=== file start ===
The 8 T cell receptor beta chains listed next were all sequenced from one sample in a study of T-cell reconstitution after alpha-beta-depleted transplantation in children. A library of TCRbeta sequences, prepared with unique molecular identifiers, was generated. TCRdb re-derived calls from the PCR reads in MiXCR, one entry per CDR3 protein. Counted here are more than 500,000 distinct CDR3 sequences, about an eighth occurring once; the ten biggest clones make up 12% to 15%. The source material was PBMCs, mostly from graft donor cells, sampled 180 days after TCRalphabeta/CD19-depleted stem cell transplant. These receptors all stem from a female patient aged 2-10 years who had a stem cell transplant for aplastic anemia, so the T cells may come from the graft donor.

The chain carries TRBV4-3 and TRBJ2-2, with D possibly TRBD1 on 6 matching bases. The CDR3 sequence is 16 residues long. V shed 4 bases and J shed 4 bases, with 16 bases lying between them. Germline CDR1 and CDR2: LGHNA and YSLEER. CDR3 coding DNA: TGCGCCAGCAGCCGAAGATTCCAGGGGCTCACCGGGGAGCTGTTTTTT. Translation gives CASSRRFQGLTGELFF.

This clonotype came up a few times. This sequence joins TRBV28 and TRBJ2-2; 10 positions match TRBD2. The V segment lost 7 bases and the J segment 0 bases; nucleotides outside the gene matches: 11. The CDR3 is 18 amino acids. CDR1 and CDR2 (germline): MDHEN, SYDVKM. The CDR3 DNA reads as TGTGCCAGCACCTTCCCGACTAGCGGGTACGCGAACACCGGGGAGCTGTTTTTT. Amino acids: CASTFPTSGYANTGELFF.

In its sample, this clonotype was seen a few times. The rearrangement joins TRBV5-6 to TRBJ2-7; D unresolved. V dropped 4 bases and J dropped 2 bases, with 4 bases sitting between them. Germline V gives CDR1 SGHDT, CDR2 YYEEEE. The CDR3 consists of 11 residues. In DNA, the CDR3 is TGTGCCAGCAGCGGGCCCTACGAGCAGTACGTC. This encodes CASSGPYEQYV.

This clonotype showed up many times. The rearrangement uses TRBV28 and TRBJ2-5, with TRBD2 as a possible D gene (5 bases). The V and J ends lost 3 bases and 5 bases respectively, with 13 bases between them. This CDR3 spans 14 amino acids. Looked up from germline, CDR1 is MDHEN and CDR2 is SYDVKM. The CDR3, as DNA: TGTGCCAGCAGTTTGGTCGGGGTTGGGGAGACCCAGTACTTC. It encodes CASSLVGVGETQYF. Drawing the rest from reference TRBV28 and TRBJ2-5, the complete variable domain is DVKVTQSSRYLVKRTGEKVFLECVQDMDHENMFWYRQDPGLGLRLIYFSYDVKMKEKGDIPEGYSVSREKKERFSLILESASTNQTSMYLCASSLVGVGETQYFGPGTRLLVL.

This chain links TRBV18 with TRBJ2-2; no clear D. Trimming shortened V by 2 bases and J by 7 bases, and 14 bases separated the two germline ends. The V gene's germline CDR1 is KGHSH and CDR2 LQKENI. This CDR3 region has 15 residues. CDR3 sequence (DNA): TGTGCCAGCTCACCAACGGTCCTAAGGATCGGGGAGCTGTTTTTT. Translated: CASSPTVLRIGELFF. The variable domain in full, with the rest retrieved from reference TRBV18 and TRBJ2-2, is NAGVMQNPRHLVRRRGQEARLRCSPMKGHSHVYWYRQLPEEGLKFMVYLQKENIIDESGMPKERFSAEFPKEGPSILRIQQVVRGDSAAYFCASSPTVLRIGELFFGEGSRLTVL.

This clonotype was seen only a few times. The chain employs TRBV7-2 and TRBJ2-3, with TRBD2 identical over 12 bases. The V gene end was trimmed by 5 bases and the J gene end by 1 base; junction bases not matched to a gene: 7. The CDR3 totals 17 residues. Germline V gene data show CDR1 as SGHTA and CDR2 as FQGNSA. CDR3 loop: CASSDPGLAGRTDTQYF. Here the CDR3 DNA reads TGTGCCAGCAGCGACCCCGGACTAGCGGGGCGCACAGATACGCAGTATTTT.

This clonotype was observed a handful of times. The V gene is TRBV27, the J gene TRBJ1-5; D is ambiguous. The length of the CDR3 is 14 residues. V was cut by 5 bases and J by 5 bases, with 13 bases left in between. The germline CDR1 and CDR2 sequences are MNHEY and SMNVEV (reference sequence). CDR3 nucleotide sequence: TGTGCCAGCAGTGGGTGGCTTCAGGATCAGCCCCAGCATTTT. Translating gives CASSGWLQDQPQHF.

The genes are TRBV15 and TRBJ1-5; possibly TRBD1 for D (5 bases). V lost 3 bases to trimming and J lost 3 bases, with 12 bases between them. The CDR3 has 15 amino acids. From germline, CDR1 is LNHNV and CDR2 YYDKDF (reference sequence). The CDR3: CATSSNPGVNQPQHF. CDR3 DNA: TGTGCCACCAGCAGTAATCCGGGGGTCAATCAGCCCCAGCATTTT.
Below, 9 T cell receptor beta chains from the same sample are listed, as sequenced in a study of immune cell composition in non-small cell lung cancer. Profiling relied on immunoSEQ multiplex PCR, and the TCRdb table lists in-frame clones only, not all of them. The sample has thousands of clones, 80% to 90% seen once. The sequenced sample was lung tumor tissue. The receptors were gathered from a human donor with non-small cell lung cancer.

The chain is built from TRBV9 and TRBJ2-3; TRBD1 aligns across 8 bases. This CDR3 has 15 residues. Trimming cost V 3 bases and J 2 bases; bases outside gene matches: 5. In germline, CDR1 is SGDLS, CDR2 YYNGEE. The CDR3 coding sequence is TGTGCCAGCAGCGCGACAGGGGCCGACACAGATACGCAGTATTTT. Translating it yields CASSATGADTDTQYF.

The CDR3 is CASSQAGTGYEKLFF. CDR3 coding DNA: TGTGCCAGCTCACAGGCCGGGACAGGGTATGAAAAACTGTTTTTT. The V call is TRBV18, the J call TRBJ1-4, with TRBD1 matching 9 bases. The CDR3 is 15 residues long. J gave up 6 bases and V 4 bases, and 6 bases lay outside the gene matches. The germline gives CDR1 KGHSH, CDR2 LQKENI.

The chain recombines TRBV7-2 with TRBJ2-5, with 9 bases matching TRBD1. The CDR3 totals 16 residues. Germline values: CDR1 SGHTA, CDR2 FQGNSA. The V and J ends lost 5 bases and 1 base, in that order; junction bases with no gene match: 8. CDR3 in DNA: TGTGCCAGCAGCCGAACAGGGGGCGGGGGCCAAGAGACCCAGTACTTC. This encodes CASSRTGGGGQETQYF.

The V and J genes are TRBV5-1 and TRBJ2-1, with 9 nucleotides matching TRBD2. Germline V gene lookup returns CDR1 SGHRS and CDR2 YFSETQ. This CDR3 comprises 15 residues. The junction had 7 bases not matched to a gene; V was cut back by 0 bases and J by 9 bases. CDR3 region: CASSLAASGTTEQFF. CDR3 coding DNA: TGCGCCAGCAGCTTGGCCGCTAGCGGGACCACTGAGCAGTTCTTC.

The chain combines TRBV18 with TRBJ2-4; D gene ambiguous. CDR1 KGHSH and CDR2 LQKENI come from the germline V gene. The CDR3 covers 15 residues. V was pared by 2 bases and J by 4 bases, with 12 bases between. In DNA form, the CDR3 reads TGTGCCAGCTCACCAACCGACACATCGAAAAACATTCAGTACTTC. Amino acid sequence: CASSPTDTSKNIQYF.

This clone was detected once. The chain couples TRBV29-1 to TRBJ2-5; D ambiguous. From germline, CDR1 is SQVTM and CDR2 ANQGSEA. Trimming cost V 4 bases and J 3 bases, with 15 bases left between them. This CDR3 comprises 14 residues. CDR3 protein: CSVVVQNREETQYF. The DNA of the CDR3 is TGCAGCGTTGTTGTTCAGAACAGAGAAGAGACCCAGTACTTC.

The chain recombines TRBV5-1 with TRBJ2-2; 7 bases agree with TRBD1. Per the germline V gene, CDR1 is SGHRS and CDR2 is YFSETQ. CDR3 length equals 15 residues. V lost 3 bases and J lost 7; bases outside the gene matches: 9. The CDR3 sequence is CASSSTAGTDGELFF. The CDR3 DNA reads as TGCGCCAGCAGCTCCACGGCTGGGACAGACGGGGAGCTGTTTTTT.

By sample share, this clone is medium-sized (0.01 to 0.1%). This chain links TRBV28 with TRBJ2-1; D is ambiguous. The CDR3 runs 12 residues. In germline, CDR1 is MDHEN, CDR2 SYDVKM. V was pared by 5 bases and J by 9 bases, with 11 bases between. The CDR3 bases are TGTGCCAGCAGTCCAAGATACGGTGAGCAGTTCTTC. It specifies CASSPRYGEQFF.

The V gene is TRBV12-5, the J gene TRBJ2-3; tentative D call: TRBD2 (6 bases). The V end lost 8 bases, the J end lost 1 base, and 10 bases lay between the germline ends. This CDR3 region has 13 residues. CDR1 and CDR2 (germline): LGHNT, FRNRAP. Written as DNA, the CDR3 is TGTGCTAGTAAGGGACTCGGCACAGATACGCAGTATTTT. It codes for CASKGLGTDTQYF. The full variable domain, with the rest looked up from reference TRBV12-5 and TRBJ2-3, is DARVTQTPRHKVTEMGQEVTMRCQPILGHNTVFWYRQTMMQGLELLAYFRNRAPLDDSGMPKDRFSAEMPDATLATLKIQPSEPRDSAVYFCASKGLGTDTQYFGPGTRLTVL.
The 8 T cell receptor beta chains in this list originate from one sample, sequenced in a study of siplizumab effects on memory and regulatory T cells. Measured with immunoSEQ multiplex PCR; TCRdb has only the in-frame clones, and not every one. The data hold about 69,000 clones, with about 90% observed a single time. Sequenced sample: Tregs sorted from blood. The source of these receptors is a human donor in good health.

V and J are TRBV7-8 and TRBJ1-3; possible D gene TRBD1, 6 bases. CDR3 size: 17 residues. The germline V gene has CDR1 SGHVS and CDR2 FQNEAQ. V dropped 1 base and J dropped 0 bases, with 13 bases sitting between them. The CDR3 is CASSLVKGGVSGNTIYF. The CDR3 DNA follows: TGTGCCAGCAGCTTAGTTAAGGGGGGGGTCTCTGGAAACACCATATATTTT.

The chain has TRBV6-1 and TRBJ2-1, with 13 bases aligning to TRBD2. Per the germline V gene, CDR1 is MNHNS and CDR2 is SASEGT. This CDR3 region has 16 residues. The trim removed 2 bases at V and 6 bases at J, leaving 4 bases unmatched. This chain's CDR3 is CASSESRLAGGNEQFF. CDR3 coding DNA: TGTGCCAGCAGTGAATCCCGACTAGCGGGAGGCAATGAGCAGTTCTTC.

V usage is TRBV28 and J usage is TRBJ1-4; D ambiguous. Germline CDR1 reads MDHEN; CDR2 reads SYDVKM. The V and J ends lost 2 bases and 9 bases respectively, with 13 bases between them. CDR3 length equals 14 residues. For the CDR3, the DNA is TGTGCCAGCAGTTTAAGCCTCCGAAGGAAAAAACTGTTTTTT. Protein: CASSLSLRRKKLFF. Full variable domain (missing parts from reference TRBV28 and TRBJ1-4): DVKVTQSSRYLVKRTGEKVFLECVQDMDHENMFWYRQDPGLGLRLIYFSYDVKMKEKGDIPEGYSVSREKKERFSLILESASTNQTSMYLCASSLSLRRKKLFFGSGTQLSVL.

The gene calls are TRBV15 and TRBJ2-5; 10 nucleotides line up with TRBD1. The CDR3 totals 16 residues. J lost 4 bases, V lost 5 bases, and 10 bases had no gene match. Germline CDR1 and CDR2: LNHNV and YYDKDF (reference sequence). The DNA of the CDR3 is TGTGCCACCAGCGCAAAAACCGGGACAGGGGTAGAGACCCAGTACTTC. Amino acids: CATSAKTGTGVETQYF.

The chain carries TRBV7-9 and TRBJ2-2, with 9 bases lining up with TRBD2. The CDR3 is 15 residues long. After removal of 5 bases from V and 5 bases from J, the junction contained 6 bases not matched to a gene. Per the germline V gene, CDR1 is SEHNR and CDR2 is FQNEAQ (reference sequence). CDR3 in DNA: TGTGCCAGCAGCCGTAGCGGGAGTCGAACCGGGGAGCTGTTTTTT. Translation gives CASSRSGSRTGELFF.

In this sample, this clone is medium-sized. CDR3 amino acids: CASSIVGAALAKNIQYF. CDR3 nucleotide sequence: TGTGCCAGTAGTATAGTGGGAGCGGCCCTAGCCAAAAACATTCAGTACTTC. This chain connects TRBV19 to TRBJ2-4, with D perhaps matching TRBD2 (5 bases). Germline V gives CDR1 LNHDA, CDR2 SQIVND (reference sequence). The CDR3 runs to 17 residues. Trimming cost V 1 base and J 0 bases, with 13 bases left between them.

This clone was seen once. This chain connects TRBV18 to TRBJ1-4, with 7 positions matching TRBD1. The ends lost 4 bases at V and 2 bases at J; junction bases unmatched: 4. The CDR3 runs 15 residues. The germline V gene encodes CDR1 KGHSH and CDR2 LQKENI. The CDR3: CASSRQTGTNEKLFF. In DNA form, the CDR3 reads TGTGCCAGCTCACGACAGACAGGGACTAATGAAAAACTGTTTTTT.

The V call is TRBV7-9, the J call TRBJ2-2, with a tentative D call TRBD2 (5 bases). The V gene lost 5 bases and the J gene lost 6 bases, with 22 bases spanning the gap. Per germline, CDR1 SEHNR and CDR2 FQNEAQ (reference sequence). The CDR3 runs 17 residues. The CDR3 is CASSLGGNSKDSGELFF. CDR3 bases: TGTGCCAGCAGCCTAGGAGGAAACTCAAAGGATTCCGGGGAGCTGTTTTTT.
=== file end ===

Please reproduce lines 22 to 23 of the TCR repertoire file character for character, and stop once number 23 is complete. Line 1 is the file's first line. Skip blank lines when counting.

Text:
The chain has TRBV6-1 and TRBJ2-1, with 13 bases aligning to TRBD2. Per the germline V gene, CDR1 is MNHNS and CDR2 is SASEGT. This CDR3 region has 16 residues. The trim removed 2 bases at V and 6 bases at J, leaving 4 bases unmatched. This chain's CDR3 is CASSESRLAGGNEQFF. CDR3 coding DNA: TGTGCCAGCAGTGAATCCCGACTAGCGGGAGGCAATGAGCAGTTCTTC.

V usage is TRBV28 and J usage is TRBJ1-4; D ambiguous. Germline CDR1 reads MDHEN; CDR2 reads SYDVKM. The V and J ends lost 2 bases and 9 bases respectively, with 13 bases between them. CDR3 length equals 14 residues. For the CDR3, the DNA is TGTGCCAGCAGTTTAAGCCTCCGAAGGAAAAAACTGTTTTTT. Protein: CASSLSLRRKKLFF. Full variable domain (missing parts from reference TRBV28 and TRBJ1-4): DVKVTQSSRYLVKRTGEKVFLECVQDMDHENMFWYRQDPGLGLRLIYFSYDVKMKEKGDIPEGYSVSREKKERFSLILESASTNQTSMYLCASSLSLRRKKLFFGSGTQLSVL.